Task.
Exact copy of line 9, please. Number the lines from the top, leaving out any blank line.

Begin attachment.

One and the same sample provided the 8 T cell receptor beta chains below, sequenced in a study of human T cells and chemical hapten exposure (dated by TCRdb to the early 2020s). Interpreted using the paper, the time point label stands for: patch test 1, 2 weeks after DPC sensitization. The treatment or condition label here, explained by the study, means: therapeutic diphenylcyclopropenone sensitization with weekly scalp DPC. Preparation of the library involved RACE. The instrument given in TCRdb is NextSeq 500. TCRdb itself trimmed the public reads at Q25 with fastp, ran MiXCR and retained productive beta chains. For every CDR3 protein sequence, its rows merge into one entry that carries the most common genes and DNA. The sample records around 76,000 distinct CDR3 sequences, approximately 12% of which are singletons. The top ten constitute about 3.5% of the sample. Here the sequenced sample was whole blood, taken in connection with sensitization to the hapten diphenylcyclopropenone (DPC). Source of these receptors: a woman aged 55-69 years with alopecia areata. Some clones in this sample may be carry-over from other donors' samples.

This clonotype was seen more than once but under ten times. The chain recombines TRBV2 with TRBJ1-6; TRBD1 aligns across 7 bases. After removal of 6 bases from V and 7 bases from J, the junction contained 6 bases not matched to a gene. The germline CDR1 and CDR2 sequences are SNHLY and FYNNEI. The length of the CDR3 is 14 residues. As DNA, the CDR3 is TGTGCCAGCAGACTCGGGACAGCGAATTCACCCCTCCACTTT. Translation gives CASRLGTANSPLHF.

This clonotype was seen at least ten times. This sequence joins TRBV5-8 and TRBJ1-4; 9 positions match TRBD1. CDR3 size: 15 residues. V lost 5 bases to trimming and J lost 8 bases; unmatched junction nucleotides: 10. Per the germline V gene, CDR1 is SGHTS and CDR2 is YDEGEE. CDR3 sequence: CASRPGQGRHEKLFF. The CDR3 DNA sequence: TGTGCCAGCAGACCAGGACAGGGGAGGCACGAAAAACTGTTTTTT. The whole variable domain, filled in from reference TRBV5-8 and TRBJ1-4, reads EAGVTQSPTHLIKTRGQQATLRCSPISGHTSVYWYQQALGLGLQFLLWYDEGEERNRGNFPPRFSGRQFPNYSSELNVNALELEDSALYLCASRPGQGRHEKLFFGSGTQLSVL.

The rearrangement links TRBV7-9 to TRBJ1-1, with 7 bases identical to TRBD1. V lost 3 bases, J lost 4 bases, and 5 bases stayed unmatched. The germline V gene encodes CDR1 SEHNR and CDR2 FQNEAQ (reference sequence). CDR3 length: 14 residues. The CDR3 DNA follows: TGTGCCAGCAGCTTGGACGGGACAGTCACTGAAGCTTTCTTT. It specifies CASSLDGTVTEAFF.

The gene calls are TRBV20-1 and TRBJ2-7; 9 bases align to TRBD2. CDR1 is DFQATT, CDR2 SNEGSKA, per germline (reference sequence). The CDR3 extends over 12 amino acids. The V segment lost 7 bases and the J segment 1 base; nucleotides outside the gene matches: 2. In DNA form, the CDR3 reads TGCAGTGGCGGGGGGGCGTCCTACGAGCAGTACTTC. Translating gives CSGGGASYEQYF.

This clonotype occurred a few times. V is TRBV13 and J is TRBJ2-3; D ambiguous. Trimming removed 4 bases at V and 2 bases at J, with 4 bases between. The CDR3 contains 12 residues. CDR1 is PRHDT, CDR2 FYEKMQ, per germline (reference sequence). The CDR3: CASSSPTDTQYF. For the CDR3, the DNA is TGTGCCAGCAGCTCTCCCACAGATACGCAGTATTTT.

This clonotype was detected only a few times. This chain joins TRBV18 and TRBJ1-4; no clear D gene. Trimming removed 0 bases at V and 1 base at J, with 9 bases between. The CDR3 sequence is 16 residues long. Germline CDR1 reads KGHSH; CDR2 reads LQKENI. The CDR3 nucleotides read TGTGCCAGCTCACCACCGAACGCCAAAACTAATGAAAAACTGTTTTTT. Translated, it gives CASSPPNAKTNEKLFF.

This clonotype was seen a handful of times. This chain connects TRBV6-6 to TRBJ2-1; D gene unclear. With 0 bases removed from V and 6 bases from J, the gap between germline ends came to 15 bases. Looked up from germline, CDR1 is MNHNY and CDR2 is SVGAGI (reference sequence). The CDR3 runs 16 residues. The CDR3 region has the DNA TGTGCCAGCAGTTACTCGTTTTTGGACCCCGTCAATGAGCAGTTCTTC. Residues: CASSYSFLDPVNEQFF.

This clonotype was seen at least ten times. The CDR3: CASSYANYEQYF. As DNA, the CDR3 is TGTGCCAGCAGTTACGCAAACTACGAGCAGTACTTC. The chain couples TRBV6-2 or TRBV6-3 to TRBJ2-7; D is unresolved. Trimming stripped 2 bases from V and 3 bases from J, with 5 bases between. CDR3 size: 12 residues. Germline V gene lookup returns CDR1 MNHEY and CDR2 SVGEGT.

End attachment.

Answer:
This clonotype was seen at least ten times. The CDR3: CASSYANYEQYF. As DNA, the CDR3 is TGTGCCAGCAGTTACGCAAACTACGAGCAGTACTTC. The chain couples TRBV6-2 or TRBV6-3 to TRBJ2-7; D is unresolved. Trimming stripped 2 bases from V and 3 bases from J, with 5 bases between. CDR3 size: 12 residues. Germline V gene lookup returns CDR1 MNHEY and CDR2 SVGEGT.